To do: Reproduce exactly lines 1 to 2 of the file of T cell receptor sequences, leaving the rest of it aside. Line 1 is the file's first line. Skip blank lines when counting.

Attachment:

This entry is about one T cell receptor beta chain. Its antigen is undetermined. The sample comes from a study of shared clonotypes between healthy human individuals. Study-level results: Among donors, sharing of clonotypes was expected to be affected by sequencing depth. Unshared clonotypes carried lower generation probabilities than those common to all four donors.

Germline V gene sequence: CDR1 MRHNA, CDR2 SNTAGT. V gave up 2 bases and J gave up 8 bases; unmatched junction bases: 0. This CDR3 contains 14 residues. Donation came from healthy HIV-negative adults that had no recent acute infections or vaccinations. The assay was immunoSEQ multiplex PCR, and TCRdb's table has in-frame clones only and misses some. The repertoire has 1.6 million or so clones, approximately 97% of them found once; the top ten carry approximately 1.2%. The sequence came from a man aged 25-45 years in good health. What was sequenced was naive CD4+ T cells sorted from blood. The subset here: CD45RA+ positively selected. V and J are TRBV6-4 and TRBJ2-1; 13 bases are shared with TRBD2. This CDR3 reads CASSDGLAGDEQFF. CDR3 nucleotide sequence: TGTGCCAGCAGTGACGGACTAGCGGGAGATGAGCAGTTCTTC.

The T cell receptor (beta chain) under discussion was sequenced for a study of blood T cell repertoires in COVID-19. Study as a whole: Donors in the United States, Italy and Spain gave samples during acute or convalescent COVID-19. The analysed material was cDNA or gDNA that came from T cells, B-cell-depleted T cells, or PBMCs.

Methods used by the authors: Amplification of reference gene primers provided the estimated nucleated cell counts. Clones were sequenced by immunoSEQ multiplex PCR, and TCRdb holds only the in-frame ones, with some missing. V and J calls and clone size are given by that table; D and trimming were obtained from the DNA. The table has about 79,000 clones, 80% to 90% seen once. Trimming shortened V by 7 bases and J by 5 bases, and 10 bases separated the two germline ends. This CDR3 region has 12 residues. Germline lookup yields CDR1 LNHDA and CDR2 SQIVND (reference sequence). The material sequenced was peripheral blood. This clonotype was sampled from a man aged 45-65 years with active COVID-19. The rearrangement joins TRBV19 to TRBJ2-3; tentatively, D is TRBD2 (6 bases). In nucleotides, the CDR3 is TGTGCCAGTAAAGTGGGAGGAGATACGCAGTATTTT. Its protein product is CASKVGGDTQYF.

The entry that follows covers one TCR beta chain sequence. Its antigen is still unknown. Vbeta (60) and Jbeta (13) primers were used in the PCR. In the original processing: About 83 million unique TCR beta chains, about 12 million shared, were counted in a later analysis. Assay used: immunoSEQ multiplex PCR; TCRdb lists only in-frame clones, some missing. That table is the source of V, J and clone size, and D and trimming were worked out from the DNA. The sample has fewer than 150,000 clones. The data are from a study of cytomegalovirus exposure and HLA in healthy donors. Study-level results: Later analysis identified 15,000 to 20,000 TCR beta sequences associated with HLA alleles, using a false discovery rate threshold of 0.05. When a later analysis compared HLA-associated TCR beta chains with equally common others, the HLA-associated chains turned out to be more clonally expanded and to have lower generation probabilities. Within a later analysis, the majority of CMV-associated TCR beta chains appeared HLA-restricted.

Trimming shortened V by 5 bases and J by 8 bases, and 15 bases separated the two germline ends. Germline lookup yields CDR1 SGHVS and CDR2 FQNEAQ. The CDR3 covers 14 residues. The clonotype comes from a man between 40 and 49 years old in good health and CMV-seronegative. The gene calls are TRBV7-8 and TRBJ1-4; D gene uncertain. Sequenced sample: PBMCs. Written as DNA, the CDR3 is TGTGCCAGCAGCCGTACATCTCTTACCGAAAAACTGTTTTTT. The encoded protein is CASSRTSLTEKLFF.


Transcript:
This entry is about one T cell receptor beta chain. Its antigen is undetermined. The sample comes from a study of shared clonotypes between healthy human individuals. Study-level results: Among donors, sharing of clonotypes was expected to be affected by sequencing depth. Unshared clonotypes carried lower generation probabilities than those common to all four donors.

Germline V gene sequence: CDR1 MRHNA, CDR2 SNTAGT. V gave up 2 bases and J gave up 8 bases; unmatched junction bases: 0. This CDR3 contains 14 residues. Donation came from healthy HIV-negative adults that had no recent acute infections or vaccinations. The assay was immunoSEQ multiplex PCR, and TCRdb's table has in-frame clones only and misses some. The repertoire has 1.6 million or so clones, approximately 97% of them found once; the top ten carry approximately 1.2%. The sequence came from a man aged 25-45 years in good health. What was sequenced was naive CD4+ T cells sorted from blood. The subset here: CD45RA+ positively selected. V and J are TRBV6-4 and TRBJ2-1; 13 bases are shared with TRBD2. This CDR3 reads CASSDGLAGDEQFF. CDR3 nucleotide sequence: TGTGCCAGCAGTGACGGACTAGCGGGAGATGAGCAGTTCTTC.